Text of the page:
This week’s card is an excellent reminder of this fact. With Indestructible becoming such a staple ability choice in EDH games nowadays, the arms race has dictated that players look not just for spot removal cards in general, but those that specifically force creatures into being sacrificed or exiled. This card is one such answer, but it’s not pulled from the latest set. Rather, it goes back nearly to the beginning.
Today we have: Ashes to Ashes
Name: Ashes to Ashes
Edition: The Dark / Fourth Edition / Fifth Edition
Focus: Spot Removal
Highlights: Ashes to Ashes was an incredibly potent card when it first arrived on the scene, second only to Swords to Plowshares in terms of raw creature removal power for its mana cost. And while it was certainly used, namely among the casual gaming crowd, Ashes was still often passed over as Black’s spot removal card of choice in favor of the faster and slightly more restrictive Terror for one major reason: five life is huge in a 20 life total game. Without a means of regaining that life, especially in multiplayer settings, smacking yourself for 1/4 of your life total just to remove two creatures hardly seemed worth it unless you were playing aggressively. So while it certainly got use and was reprinted a couple times, it never really saw a lot of mention among the top echelon of Black’s most effective spot removal cards. At least, until the arrival of EDH.
Ashes to Ashes simply states that for three mana and five self-inflicted damage, you can exile any two nonartifact creatures on the battlefield. In Commander games, this can mean anything from gods to an annoying creature that Simply Won’t Die Already! Three mana to exile two creatures is incredibly potent in a format that is awash in giant, dangerous, and often hard to get rid of creatures, and it’s way above the modern mana curve for such an effect. That alone makes the card worth considering. The tradeoff of doing five damage to yourself in exchange for permanently ridding the game of two of the table’s most problematic creatures on the battlefield is well worth the hit, both in terms of shifting the balance of power, but also in terms of the potential political benefit – valiantly sacrificing your own life to rid the board of a problem facing multiple opponents can definitely earn you some political capital. Five damage isn’t also as potentially crippling in games with twice as much life, which negates its original drawback among players.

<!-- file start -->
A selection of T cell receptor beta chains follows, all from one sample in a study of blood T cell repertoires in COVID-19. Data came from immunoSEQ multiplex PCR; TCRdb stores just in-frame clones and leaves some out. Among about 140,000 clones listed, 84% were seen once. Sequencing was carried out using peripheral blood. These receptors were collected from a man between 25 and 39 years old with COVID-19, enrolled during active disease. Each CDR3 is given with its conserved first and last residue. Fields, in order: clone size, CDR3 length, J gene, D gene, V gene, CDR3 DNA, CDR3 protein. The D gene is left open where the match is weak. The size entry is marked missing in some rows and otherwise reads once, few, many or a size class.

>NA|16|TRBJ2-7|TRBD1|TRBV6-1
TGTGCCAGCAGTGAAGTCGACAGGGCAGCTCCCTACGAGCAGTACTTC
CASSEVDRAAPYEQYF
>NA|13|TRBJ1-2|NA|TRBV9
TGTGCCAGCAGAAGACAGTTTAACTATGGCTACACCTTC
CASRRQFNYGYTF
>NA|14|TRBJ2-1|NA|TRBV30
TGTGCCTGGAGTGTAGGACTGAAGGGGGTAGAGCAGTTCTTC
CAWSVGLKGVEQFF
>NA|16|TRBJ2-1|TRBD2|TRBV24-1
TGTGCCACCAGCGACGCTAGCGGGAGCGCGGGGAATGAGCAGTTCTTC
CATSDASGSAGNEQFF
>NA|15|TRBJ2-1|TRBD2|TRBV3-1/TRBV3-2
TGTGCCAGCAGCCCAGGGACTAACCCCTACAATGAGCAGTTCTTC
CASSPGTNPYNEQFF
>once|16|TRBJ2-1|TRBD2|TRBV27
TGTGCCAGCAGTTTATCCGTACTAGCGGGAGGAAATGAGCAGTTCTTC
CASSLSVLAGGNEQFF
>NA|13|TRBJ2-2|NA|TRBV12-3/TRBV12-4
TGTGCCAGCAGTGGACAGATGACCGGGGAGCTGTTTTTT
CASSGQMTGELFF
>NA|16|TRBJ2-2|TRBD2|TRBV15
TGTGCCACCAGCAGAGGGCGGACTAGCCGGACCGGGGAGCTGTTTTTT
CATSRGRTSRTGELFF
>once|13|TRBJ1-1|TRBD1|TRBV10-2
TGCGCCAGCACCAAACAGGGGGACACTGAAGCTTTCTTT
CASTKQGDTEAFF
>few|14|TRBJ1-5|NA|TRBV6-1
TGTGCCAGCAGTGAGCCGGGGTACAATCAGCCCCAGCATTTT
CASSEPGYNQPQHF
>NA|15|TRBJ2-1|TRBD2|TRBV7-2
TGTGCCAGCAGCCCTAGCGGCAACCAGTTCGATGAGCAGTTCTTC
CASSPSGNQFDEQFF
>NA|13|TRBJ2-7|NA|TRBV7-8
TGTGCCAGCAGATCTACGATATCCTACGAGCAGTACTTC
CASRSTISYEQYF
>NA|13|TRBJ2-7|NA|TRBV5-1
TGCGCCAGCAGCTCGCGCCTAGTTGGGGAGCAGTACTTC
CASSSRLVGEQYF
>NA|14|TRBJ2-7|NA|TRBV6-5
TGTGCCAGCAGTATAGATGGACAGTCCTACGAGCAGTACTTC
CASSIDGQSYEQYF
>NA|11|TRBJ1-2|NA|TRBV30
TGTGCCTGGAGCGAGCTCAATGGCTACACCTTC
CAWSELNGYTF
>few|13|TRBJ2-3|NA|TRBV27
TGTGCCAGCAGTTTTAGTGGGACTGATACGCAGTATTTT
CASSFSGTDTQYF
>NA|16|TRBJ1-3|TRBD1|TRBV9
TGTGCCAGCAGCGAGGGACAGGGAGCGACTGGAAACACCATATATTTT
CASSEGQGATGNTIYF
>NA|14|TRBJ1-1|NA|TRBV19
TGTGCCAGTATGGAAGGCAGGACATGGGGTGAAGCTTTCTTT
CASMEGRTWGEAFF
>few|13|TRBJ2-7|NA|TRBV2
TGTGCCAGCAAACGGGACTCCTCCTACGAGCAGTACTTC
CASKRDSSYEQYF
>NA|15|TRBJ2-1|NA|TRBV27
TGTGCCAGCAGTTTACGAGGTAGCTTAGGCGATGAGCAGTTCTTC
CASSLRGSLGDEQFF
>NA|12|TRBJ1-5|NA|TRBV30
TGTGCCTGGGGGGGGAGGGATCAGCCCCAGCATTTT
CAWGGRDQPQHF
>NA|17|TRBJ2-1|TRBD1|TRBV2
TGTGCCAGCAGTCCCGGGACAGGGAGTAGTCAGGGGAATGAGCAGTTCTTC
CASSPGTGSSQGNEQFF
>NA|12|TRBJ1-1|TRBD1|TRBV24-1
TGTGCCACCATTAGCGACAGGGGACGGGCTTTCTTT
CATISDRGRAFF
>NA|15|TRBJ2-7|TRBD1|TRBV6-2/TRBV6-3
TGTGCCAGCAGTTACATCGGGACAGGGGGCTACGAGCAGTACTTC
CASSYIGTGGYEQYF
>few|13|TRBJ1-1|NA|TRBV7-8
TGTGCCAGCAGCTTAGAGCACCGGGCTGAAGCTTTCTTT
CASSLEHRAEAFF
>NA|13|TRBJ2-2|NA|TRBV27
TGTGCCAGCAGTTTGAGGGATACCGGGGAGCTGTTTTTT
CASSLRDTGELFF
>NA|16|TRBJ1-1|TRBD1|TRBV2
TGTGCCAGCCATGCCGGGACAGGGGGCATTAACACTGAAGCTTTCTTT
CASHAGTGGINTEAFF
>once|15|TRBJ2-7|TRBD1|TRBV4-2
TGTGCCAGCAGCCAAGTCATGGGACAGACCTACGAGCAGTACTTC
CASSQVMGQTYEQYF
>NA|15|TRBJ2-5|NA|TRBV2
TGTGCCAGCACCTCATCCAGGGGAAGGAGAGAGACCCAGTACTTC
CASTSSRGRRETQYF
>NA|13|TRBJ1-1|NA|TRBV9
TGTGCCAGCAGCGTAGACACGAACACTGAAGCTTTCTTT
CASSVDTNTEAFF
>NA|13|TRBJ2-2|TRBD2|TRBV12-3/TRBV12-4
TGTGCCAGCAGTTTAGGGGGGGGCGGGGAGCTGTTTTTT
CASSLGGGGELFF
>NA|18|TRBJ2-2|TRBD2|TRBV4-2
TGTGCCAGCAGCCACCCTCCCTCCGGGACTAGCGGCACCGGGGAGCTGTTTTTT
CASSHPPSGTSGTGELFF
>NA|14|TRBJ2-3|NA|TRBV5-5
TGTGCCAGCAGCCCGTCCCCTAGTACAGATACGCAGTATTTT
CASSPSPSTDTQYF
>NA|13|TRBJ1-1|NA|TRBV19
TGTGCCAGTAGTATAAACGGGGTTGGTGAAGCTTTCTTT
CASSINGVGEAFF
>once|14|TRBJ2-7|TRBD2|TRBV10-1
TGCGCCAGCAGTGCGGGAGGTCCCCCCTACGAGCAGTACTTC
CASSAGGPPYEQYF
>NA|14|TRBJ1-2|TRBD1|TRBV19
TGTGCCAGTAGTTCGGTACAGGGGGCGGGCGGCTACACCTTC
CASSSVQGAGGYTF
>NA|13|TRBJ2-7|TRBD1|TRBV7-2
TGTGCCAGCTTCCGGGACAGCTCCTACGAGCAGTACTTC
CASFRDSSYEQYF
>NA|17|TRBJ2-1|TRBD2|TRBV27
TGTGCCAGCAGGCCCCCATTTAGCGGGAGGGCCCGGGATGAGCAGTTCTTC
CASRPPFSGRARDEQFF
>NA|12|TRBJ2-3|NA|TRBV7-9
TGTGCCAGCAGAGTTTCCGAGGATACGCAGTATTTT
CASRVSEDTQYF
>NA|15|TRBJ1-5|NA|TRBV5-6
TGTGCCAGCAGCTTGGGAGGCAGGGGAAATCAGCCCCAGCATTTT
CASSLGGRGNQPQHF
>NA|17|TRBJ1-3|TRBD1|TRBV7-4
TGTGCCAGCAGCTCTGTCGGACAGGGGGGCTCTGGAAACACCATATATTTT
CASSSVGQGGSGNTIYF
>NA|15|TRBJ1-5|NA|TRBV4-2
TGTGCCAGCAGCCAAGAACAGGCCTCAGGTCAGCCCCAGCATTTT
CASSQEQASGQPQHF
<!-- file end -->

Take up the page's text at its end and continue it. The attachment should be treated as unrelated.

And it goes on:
Instead, from a Commander perspective the only real drawback is that it can’t target artifact creatures. However, this is much more situational than it seems depending on the decks being faced and your general game meta.
The name Ashes to Ashes itself is a metaphorical reference to endings, and it’s true that this card’s time in the limelight came and went many years ago. But in this game, so long as a card still physically exists, there can come a time when some new idea will bring it renewed purpose.
For in Magic, the more things change, the more they stay the same.
Keep an eye out for us to be regularly featuring other more accessible-but-worth-it Commander cards going forward. In the meantime, we’ll keep the light on for you.